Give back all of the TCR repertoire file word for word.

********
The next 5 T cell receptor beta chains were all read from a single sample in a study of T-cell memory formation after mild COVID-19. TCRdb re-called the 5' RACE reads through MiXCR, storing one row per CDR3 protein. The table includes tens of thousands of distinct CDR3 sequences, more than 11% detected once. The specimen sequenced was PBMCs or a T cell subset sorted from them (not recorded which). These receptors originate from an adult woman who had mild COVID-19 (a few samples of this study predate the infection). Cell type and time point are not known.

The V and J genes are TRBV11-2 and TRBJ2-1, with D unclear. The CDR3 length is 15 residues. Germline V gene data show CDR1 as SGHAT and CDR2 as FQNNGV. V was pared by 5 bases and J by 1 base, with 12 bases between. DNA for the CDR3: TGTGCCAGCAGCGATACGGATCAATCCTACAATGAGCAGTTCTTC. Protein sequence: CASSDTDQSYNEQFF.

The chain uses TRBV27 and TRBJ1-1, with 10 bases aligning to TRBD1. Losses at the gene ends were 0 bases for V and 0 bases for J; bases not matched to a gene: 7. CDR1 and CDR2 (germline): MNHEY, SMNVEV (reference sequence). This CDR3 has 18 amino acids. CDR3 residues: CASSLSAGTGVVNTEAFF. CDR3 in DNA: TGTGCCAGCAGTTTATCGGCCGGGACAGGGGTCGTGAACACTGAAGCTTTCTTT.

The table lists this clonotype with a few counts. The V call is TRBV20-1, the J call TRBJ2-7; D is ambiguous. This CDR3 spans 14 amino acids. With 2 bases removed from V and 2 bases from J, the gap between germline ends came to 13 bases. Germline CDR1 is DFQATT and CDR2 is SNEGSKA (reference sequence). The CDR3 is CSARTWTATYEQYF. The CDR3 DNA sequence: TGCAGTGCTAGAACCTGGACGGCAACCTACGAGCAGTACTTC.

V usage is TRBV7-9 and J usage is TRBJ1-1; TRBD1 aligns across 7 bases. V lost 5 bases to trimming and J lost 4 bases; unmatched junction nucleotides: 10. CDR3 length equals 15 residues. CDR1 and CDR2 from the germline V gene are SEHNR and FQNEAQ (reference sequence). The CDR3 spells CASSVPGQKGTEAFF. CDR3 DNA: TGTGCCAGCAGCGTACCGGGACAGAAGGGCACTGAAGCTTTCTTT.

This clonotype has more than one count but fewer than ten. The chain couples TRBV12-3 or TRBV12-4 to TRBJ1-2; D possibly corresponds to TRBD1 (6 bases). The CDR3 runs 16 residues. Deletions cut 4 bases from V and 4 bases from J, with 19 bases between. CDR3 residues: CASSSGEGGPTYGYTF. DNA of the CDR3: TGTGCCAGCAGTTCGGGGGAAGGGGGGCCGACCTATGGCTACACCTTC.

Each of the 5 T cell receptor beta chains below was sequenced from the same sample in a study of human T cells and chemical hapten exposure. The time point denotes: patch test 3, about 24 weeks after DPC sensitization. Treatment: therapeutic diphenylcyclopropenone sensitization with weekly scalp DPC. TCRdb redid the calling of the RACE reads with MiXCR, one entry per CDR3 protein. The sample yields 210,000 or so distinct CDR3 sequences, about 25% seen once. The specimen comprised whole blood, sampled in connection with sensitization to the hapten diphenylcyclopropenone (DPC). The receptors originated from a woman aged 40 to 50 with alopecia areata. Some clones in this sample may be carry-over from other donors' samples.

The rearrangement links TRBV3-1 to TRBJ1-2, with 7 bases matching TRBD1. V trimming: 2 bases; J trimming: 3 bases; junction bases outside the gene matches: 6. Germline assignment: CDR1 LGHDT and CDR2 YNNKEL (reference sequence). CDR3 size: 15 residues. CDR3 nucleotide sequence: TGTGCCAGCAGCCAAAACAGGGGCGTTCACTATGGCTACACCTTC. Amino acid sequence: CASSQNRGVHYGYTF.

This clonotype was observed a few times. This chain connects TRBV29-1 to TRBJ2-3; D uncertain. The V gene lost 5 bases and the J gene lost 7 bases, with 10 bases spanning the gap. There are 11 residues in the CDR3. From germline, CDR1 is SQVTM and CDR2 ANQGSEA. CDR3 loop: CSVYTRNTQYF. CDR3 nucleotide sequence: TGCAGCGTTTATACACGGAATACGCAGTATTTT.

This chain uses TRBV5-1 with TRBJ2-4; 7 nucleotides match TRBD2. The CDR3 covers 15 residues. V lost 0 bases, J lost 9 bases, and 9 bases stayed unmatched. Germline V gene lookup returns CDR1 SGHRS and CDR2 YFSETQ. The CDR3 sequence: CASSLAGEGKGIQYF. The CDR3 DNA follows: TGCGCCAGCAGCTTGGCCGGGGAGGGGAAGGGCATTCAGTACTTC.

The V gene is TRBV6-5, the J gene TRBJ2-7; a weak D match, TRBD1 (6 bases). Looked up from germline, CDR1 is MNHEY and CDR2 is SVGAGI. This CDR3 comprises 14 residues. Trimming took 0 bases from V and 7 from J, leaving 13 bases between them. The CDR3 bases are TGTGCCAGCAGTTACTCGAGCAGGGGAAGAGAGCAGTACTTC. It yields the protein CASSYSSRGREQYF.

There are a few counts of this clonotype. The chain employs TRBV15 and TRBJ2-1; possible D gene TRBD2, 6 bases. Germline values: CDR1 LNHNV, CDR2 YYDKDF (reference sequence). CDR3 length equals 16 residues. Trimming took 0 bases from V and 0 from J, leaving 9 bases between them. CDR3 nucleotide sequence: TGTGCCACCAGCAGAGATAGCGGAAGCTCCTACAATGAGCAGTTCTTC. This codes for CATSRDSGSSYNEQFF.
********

The next 5 T cell receptor beta chains were all read from a single sample in a study of T-cell memory formation after mild COVID-19. TCRdb re-called the 5' RACE reads through MiXCR, storing one row per CDR3 protein. The table includes tens of thousands of distinct CDR3 sequences, more than 11% detected once. The specimen sequenced was PBMCs or a T cell subset sorted from them (not recorded which). These receptors originate from an adult woman who had mild COVID-19 (a few samples of this study predate the infection). Cell type and time point are not known.

The V and J genes are TRBV11-2 and TRBJ2-1, with D unclear. The CDR3 length is 15 residues. Germline V gene data show CDR1 as SGHAT and CDR2 as FQNNGV. V was pared by 5 bases and J by 1 base, with 12 bases between. DNA for the CDR3: TGTGCCAGCAGCGATACGGATCAATCCTACAATGAGCAGTTCTTC. Protein sequence: CASSDTDQSYNEQFF.

The chain uses TRBV27 and TRBJ1-1, with 10 bases aligning to TRBD1. Losses at the gene ends were 0 bases for V and 0 bases for J; bases not matched to a gene: 7. CDR1 and CDR2 (germline): MNHEY, SMNVEV (reference sequence). This CDR3 has 18 amino acids. CDR3 residues: CASSLSAGTGVVNTEAFF. CDR3 in DNA: TGTGCCAGCAGTTTATCGGCCGGGACAGGGGTCGTGAACACTGAAGCTTTCTTT.

The table lists this clonotype with a few counts. The V call is TRBV20-1, the J call TRBJ2-7; D is ambiguous. This CDR3 spans 14 amino acids. With 2 bases removed from V and 2 bases from J, the gap between germline ends came to 13 bases. Germline CDR1 is DFQATT and CDR2 is SNEGSKA (reference sequence). The CDR3 is CSARTWTATYEQYF. The CDR3 DNA sequence: TGCAGTGCTAGAACCTGGACGGCAACCTACGAGCAGTACTTC.

V usage is TRBV7-9 and J usage is TRBJ1-1; TRBD1 aligns across 7 bases. V lost 5 bases to trimming and J lost 4 bases; unmatched junction nucleotides: 10. CDR3 length equals 15 residues. CDR1 and CDR2 from the germline V gene are SEHNR and FQNEAQ (reference sequence). The CDR3 spells CASSVPGQKGTEAFF. CDR3 DNA: TGTGCCAGCAGCGTACCGGGACAGAAGGGCACTGAAGCTTTCTTT.

This clonotype has more than one count but fewer than ten. The chain couples TRBV12-3 or TRBV12-4 to TRBJ1-2; D possibly corresponds to TRBD1 (6 bases). The CDR3 runs 16 residues. Deletions cut 4 bases from V and 4 bases from J, with 19 bases between. CDR3 residues: CASSSGEGGPTYGYTF. DNA of the CDR3: TGTGCCAGCAGTTCGGGGGAAGGGGGGCCGACCTATGGCTACACCTTC.

Each of the 5 T cell receptor beta chains below was sequenced from the same sample in a study of human T cells and chemical hapten exposure. The time point denotes: patch test 3, about 24 weeks after DPC sensitization. Treatment: therapeutic diphenylcyclopropenone sensitization with weekly scalp DPC. TCRdb redid the calling of the RACE reads with MiXCR, one entry per CDR3 protein. The sample yields 210,000 or so distinct CDR3 sequences, about 25% seen once. The specimen comprised whole blood, sampled in connection with sensitization to the hapten diphenylcyclopropenone (DPC). The receptors originated from a woman aged 40 to 50 with alopecia areata. Some clones in this sample may be carry-over from other donors' samples.

The rearrangement links TRBV3-1 to TRBJ1-2, with 7 bases matching TRBD1. V trimming: 2 bases; J trimming: 3 bases; junction bases outside the gene matches: 6. Germline assignment: CDR1 LGHDT and CDR2 YNNKEL (reference sequence). CDR3 size: 15 residues. CDR3 nucleotide sequence: TGTGCCAGCAGCCAAAACAGGGGCGTTCACTATGGCTACACCTTC. Amino acid sequence: CASSQNRGVHYGYTF.

This clonotype was observed a few times. This chain connects TRBV29-1 to TRBJ2-3; D uncertain. The V gene lost 5 bases and the J gene lost 7 bases, with 10 bases spanning the gap. There are 11 residues in the CDR3. From germline, CDR1 is SQVTM and CDR2 ANQGSEA. CDR3 loop: CSVYTRNTQYF. CDR3 nucleotide sequence: TGCAGCGTTTATACACGGAATACGCAGTATTTT.

This chain uses TRBV5-1 with TRBJ2-4; 7 nucleotides match TRBD2. The CDR3 covers 15 residues. V lost 0 bases, J lost 9 bases, and 9 bases stayed unmatched. Germline V gene lookup returns CDR1 SGHRS and CDR2 YFSETQ. The CDR3 sequence: CASSLAGEGKGIQYF. The CDR3 DNA follows: TGCGCCAGCAGCTTGGCCGGGGAGGGGAAGGGCATTCAGTACTTC.

The V gene is TRBV6-5, the J gene TRBJ2-7; a weak D match, TRBD1 (6 bases). Looked up from germline, CDR1 is MNHEY and CDR2 is SVGAGI. This CDR3 comprises 14 residues. Trimming took 0 bases from V and 7 from J, leaving 13 bases between them. The CDR3 bases are TGTGCCAGCAGTTACTCGAGCAGGGGAAGAGAGCAGTACTTC. It yields the protein CASSYSSRGREQYF.

There are a few counts of this clonotype. The chain employs TRBV15 and TRBJ2-1; possible D gene TRBD2, 6 bases. Germline values: CDR1 LNHNV, CDR2 YYDKDF (reference sequence). CDR3 length equals 16 residues. Trimming took 0 bases from V and 0 from J, leaving 9 bases between them. CDR3 nucleotide sequence: TGTGCCACCAGCAGAGATAGCGGAAGCTCCTACAATGAGCAGTTCTTC. This codes for CATSRDSGSSYNEQFF.